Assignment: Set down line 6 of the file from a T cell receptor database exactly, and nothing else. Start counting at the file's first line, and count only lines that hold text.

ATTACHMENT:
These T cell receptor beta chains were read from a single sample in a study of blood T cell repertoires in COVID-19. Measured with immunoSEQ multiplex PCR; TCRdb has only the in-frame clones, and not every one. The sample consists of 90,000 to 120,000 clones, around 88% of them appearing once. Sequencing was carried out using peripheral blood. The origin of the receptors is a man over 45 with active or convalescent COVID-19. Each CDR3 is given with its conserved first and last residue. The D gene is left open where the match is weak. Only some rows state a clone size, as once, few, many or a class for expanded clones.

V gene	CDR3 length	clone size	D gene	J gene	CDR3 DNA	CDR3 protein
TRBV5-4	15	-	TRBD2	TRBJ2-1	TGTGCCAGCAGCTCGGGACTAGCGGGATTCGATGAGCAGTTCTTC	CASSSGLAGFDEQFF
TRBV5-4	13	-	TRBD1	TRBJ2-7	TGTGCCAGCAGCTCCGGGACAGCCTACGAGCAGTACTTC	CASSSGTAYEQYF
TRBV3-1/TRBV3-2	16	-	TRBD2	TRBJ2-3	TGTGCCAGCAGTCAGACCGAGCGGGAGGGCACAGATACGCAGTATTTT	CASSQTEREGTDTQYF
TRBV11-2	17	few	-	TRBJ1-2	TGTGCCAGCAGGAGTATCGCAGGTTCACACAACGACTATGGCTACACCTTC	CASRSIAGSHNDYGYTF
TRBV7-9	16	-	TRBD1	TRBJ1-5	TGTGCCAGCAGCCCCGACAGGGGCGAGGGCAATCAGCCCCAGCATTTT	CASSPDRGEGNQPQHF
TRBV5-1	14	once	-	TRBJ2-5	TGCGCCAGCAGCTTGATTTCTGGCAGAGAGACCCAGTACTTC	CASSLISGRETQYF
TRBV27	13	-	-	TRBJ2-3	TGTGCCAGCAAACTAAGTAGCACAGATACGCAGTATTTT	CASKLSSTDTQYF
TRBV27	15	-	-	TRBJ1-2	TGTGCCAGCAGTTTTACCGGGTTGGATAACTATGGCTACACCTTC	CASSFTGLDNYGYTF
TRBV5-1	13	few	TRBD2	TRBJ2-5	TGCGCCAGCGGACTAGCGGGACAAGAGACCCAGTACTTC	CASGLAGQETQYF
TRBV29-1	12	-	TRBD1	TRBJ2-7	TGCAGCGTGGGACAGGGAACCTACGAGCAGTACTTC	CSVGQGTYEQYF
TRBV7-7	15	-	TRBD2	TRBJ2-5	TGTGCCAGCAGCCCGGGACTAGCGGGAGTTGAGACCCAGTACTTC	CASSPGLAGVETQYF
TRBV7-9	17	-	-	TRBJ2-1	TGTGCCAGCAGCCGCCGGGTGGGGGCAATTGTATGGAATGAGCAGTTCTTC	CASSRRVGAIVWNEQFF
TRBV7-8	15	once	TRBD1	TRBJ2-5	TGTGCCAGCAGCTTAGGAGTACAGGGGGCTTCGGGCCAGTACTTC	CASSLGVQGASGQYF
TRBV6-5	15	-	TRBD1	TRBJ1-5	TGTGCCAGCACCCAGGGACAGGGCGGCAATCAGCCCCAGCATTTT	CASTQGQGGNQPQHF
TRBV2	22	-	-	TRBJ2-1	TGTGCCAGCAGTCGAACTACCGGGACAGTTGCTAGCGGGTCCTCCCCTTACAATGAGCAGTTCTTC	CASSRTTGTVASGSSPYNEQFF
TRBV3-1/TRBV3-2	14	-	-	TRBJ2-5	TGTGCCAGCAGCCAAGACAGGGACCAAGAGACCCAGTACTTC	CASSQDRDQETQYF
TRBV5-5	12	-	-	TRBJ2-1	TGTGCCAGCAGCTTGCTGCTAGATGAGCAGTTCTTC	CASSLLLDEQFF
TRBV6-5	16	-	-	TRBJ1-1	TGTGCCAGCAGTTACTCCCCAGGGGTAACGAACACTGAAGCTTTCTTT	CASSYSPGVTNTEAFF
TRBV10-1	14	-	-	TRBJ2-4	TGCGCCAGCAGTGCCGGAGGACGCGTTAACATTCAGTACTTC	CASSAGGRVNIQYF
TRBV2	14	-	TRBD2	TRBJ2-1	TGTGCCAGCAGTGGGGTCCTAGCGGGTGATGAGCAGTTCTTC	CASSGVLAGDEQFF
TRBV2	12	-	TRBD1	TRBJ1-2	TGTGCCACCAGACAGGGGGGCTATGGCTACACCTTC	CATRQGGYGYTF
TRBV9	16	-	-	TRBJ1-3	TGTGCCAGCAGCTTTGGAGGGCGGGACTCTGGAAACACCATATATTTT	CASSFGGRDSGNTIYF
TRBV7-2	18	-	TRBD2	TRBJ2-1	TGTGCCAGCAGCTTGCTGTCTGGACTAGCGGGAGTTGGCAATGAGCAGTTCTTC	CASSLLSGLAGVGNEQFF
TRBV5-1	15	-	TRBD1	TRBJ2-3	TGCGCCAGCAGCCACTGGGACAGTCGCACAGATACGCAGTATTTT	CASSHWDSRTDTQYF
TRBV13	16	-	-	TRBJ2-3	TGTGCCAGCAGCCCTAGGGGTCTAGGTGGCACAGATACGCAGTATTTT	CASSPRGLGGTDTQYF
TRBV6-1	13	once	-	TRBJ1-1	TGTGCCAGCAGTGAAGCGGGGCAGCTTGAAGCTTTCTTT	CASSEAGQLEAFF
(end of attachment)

TRBV11-2	17	few	-	TRBJ1-2	TGTGCCAGCAGGAGTATCGCAGGTTCACACAACGACTATGGCTACACCTTC	CASRSIAGSHNDYGYTF